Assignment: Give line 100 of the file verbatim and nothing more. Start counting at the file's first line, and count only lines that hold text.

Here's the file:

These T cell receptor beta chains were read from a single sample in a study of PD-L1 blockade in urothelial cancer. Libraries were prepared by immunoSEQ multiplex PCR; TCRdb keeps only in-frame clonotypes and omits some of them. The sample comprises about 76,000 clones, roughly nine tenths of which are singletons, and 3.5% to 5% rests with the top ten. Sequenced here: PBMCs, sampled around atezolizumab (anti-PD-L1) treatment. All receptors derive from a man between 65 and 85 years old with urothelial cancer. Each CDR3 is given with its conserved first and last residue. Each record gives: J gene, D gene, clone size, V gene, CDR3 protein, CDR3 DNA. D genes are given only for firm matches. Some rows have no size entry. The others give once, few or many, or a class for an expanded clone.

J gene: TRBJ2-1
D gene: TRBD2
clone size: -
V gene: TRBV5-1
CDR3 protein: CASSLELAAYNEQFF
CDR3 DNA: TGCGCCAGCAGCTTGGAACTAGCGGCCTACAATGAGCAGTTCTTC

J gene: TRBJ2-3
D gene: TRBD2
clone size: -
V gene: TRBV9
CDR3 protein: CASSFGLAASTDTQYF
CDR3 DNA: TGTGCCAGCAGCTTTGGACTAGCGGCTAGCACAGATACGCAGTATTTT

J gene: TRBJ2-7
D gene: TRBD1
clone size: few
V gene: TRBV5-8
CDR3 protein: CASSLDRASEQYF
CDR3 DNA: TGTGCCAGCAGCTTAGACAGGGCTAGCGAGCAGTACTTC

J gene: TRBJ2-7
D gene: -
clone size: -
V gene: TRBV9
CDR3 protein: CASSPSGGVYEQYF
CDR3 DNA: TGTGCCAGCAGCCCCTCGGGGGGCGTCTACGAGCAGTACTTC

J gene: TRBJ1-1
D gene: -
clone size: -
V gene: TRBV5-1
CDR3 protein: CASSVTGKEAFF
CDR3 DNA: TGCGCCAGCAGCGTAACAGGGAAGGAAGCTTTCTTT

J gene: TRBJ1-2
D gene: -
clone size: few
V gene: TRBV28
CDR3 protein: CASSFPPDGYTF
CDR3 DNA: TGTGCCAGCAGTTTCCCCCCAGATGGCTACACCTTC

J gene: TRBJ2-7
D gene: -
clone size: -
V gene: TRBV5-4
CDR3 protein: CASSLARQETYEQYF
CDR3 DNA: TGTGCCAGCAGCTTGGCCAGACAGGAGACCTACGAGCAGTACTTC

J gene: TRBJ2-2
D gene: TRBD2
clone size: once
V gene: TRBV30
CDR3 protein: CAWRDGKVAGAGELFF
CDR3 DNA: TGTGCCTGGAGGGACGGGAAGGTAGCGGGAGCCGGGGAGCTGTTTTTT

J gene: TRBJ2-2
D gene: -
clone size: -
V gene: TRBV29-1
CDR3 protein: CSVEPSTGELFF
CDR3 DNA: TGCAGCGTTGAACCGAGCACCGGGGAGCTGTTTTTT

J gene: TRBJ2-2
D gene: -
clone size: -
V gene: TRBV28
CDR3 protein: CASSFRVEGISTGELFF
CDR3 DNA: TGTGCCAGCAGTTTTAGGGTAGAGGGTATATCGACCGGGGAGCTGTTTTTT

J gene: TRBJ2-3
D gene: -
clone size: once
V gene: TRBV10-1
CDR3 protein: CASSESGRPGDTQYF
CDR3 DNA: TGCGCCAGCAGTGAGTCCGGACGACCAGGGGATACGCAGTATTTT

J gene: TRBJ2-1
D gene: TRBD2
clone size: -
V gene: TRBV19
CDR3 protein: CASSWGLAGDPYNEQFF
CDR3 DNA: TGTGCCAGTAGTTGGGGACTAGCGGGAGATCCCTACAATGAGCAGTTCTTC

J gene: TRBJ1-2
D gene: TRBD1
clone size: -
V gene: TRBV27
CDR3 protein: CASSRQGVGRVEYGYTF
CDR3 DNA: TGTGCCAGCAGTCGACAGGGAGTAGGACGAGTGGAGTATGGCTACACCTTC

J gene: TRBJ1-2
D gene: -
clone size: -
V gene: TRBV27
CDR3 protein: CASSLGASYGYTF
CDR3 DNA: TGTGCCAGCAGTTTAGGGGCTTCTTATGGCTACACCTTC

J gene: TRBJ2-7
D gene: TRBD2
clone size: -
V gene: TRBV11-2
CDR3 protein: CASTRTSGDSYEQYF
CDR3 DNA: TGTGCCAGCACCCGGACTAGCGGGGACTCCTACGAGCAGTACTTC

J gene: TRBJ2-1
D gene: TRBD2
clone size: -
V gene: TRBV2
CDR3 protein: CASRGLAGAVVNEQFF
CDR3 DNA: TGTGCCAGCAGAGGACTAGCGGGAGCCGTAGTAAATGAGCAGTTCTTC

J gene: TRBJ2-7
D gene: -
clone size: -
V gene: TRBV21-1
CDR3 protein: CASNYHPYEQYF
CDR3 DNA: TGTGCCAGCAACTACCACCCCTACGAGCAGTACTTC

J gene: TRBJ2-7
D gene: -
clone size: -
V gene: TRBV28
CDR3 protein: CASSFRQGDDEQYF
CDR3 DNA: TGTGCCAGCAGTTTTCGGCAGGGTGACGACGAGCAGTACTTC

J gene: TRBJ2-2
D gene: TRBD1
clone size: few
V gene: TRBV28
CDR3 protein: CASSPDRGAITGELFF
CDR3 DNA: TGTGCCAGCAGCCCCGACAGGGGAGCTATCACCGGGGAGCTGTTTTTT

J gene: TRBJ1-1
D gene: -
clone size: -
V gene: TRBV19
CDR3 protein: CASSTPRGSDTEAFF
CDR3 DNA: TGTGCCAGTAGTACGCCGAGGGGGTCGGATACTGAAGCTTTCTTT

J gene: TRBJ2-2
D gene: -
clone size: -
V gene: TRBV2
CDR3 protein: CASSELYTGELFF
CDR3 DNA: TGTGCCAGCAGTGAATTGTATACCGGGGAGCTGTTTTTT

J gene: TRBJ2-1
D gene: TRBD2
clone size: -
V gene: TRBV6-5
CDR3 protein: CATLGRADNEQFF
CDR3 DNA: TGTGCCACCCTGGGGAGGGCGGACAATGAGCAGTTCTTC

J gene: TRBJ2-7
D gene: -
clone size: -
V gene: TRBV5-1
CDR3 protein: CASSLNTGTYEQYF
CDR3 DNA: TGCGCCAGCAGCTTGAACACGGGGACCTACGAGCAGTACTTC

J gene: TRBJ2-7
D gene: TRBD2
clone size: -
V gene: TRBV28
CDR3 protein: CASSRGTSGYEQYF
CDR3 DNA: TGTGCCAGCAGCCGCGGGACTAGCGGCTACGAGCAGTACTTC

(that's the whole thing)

clone size: -